We spend about a third of our lives sleeping. When you spend this much time in bed it’s worth your while to make it as comfortable as possible. My philosophy has always been, spend the most you can afford on the things that come into contact with your body. Creating a beautiful and comfortable bed is just a matter of a few good choices.
1. Start with the best bed sheets you can afford. One hundred percent cotton is best because cotton allows air to flow and keeps your body more comfortable through the night. The type and quality of cotton will determine bed sheet comfort. The best grades of cotton are Egyptian, Combed Cotton, Pima or Supima (registered and licensed). There are also many cotton/polyester blends which are produced to reduce cost. I have yet to find a cotton/poly blend I like. The type of cotton is usually identified on the label so look for one of these four.
Long-staple cottons include Egyptian, pima, and Supima®. Look for “certified” long-staple cottons.
Combed Cotton has been combed to remove short fibres so that only long fibres remain, making a stronger and softer yarn.
The bed sheet finishing is also important and the most common are Percale and Sateen. Either one is a matter of personal preference.
Percale is defined as crisp, durable plain weave fabric typically used for sheets; it has a thread count of at least 180.
Sateen is cotton cloth made with a satin weave, a weave that produces a very soft, lustrous feel but can be somewhat less durable than a tighter weave.
If you like soft sheets, choose a sateen but if you prefer crisp sheets, try percale.
We’ve all heard about the hype on thread count. The higher the thread count per square inch was once considered the determining quality factor. A thread count of 200 or more in combination with good quality cotton is a better sheet than 1000 thread count of standard cotton. There is really no need to go higher than 400 thread count. In fact, many sheets with a thread count higher than 400 are usually fudging the truth by using a weaving process to mislead.
And finally on bed sheets, if you are hoping that opening the package to determine the best feeling sheet will lead you to the best deal- you are being duped. The truth is bed sheet manufacturers add hand feel enhancers and/or silicone softeners that wash out. Always wash bed sheets before placing them on your bed and if you don’t like how they feel after the first washing, return them!
So what would I recommend? A 100% Egyptian or combed cotton sateen with 300 to 400 thread count from a reputable retailer should cost you some where between $50 to $80.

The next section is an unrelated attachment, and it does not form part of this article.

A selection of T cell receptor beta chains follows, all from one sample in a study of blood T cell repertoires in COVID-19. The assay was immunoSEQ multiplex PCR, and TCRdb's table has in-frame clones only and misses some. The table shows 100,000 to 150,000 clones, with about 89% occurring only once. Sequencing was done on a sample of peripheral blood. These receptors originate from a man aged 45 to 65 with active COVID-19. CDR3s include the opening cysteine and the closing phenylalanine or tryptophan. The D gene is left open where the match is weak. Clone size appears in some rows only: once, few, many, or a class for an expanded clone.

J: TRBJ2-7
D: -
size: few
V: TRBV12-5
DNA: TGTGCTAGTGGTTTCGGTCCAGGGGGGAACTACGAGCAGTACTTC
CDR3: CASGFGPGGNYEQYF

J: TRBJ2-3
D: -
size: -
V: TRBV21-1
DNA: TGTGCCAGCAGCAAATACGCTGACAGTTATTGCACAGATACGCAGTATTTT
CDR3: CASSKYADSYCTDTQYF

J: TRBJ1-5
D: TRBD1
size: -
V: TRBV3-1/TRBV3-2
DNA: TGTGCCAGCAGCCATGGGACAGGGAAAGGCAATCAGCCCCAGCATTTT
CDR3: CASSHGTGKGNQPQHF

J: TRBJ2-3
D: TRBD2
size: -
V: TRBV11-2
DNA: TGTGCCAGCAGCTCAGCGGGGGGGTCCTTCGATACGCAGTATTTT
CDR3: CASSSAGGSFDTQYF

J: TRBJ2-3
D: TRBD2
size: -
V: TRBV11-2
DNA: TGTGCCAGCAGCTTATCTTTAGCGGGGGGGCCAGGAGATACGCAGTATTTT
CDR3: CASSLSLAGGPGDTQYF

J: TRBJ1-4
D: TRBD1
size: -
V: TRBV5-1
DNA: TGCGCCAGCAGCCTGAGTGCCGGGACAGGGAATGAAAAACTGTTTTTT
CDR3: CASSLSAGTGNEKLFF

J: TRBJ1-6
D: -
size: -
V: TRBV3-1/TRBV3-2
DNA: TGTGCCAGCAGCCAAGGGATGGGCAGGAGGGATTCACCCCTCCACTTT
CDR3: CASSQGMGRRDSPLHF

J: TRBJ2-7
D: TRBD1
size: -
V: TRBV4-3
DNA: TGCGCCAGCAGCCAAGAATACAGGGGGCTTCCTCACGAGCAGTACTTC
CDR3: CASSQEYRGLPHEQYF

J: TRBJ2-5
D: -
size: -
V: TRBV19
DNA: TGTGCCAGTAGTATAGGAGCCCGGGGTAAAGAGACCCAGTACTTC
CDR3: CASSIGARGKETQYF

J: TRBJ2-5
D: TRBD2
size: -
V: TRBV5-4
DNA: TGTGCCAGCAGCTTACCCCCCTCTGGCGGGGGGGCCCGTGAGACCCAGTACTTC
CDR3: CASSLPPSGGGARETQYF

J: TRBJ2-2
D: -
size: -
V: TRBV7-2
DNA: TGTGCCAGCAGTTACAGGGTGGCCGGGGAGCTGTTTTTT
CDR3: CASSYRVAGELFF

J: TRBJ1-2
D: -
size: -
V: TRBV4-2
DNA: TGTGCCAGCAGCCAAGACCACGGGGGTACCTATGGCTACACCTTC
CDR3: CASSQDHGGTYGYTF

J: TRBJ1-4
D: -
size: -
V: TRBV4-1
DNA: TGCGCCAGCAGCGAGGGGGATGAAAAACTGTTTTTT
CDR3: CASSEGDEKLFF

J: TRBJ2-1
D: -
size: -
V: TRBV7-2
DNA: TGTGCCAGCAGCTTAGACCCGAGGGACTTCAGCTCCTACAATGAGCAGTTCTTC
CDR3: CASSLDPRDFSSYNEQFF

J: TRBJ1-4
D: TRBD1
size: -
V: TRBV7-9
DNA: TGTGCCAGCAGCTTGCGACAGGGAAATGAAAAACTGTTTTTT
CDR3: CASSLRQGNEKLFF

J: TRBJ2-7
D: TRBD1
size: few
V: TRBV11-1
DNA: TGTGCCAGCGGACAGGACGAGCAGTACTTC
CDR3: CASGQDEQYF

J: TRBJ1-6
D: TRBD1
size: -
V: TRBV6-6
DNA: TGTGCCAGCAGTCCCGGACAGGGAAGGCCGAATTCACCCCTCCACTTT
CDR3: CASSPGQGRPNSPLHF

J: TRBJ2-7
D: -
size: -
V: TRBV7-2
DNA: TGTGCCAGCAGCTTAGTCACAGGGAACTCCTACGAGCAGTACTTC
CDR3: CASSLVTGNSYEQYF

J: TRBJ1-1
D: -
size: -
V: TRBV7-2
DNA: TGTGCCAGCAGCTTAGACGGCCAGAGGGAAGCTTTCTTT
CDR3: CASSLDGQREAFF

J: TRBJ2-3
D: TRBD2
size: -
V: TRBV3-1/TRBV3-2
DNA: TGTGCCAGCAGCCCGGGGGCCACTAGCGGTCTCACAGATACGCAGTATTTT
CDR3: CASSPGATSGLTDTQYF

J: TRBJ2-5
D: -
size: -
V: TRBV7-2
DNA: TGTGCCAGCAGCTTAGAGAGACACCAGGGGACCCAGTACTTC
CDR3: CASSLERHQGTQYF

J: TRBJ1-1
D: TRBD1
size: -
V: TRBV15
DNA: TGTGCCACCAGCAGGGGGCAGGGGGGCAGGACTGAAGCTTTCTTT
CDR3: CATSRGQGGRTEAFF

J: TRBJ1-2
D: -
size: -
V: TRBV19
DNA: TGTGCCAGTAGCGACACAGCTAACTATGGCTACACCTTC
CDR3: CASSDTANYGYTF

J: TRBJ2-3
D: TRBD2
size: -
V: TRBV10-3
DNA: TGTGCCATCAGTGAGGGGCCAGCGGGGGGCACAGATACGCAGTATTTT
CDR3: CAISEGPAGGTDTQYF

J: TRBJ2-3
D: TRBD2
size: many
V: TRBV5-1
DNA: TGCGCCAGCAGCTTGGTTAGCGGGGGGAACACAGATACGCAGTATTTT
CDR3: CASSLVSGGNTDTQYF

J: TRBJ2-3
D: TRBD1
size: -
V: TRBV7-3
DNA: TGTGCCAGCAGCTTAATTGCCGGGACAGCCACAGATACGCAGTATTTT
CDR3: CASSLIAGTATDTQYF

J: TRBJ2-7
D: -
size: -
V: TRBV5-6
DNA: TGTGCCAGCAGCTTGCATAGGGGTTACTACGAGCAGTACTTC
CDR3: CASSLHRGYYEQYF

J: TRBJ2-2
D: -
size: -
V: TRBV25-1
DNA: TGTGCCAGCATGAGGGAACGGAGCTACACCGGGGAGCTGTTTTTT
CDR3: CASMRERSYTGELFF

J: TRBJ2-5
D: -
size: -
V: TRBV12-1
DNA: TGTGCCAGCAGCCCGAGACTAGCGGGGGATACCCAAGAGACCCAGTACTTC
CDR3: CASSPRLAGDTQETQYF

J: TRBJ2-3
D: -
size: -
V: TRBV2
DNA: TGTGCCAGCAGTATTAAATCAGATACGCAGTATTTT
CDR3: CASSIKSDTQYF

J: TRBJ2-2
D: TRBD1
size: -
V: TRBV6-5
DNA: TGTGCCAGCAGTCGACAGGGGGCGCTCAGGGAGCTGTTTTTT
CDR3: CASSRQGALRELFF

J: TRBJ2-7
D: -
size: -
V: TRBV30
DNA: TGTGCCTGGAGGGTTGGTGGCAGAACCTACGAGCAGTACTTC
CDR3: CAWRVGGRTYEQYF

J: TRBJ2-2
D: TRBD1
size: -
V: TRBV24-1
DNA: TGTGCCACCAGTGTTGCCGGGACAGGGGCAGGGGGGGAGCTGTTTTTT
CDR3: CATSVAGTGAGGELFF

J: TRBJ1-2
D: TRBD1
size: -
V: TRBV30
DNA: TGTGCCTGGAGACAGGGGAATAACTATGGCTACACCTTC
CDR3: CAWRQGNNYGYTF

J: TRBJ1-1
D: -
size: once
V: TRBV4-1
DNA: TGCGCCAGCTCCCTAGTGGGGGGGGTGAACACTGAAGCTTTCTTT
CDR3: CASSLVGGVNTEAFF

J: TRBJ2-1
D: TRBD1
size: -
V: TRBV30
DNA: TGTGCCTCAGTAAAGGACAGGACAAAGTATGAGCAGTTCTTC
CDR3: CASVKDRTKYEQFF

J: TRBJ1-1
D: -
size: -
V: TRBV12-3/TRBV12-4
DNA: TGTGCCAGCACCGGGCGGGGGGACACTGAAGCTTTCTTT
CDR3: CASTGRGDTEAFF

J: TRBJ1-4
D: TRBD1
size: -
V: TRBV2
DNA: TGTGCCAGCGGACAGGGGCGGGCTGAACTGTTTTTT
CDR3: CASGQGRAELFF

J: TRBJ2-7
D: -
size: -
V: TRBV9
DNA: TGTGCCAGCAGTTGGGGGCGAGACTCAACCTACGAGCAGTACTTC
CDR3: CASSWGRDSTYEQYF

2. Top of bed refers to comforters and duvets.
Comforters are most commonly made of synthetic fill with no mention of fill weight on the label and are usually pre-covered from the manufacturer. The market place is full of ready-made comforters and comforter sets. They are usually well priced and fashionable. However, you never really know what’s in them and the weight is usually low to meet a price point. Most synthetic comforters are hypoallergenic but I suggest you pre-wash all synthetic comforters before placing on your bed. Laundering ease is the best selling feature of a synthetic filled comforter.
Duvets are sold without a finished decorative cover. If you like to change your top of bed design often or just seasonally than a duvet is best for you. There are a number of natural duvet options, but down is most often recommended due to it’s flexibility. Not to mention, again, natural is best for breathability. Natural fill includes feathers and down, but feathers and down differ greatly. Down is taken from the under belly of cold weather water fowl. Natural down is very light, almost as light as air. Feathers are much heavier and stiffer with sharp pointy quills. Feather, unlike down don’t make good insulators and are best used for decorative cushions. Down duvets are sold with different weight fills, so you can customize how much or how little warmth you prefer. Except in rare occasions, feather and down allergies are a result of dust and dirt collected inside the duvet, not the down itself. Allergy sufferers shouldn’t necessarily discount feather and down.
There is so much to learn when it comes to natural fill, but in the end a natural down duvet is an investment for a lifetime and you really do get what you pay for.
Silk duvets are made from fibres layered on top of each other, which gives silk duvets a flatter appearance when compared with duvets filled with down. Silk duvets increasing popularity stems from a combination of factors, including their thermal properties, their light weight, and their natural hypoallergenic properties. The best silk duvets are made from wild silk or Grade A Mulberry silk. A good silk duvet is usually the most expensive of the 3 types of bed covers.
Keep in mind that for natural bedding to be effective the baffle material (that which keeps the down in it’s place) and duvet cover must be 100% cotton.
3. Layering a bed adds comfort and helps define the style of the bedroom. By the way, decor magazines get that full bedding look by using a high fill count down duvet with decorative covers. Add a coverlet to the foot of your bed for chillier nights. A coordinating coverlet can add color and texture to any bedroom. A throw contributes to further the designer finish in the bedroom. Always use your pillows to add another layer with decorative shams. Finally, finish with decorative cushions in accent colors to create that off-the-page-of-a-decor-magazine look.
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